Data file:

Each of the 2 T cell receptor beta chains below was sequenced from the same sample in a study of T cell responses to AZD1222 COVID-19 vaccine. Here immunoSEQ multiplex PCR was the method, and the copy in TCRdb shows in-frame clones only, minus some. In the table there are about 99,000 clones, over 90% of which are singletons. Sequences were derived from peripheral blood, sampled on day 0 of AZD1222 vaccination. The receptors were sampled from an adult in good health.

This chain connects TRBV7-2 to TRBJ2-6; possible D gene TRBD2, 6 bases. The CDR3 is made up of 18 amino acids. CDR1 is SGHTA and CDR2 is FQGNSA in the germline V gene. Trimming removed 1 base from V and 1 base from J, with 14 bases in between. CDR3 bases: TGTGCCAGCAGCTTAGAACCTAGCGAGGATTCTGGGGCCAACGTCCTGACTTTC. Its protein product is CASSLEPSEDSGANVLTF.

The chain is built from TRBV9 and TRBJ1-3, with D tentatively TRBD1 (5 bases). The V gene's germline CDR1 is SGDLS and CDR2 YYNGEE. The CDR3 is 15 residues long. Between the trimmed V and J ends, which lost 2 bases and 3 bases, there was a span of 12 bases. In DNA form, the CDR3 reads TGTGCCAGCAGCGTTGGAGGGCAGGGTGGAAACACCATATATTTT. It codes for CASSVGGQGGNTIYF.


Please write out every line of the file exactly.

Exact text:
Each of the 2 T cell receptor beta chains below was sequenced from the same sample in a study of T cell responses to AZD1222 COVID-19 vaccine. Here immunoSEQ multiplex PCR was the method, and the copy in TCRdb shows in-frame clones only, minus some. In the table there are about 99,000 clones, over 90% of which are singletons. Sequences were derived from peripheral blood, sampled on day 0 of AZD1222 vaccination. The receptors were sampled from an adult in good health.

This chain connects TRBV7-2 to TRBJ2-6; possible D gene TRBD2, 6 bases. The CDR3 is made up of 18 amino acids. CDR1 is SGHTA and CDR2 is FQGNSA in the germline V gene. Trimming removed 1 base from V and 1 base from J, with 14 bases in between. CDR3 bases: TGTGCCAGCAGCTTAGAACCTAGCGAGGATTCTGGGGCCAACGTCCTGACTTTC. Its protein product is CASSLEPSEDSGANVLTF.

The chain is built from TRBV9 and TRBJ1-3, with D tentatively TRBD1 (5 bases). The V gene's germline CDR1 is SGDLS and CDR2 YYNGEE. The CDR3 is 15 residues long. Between the trimmed V and J ends, which lost 2 bases and 3 bases, there was a span of 12 bases. In DNA form, the CDR3 reads TGTGCCAGCAGCGTTGGAGGGCAGGGTGGAAACACCATATATTTT. It codes for CASSVGGQGGNTIYF.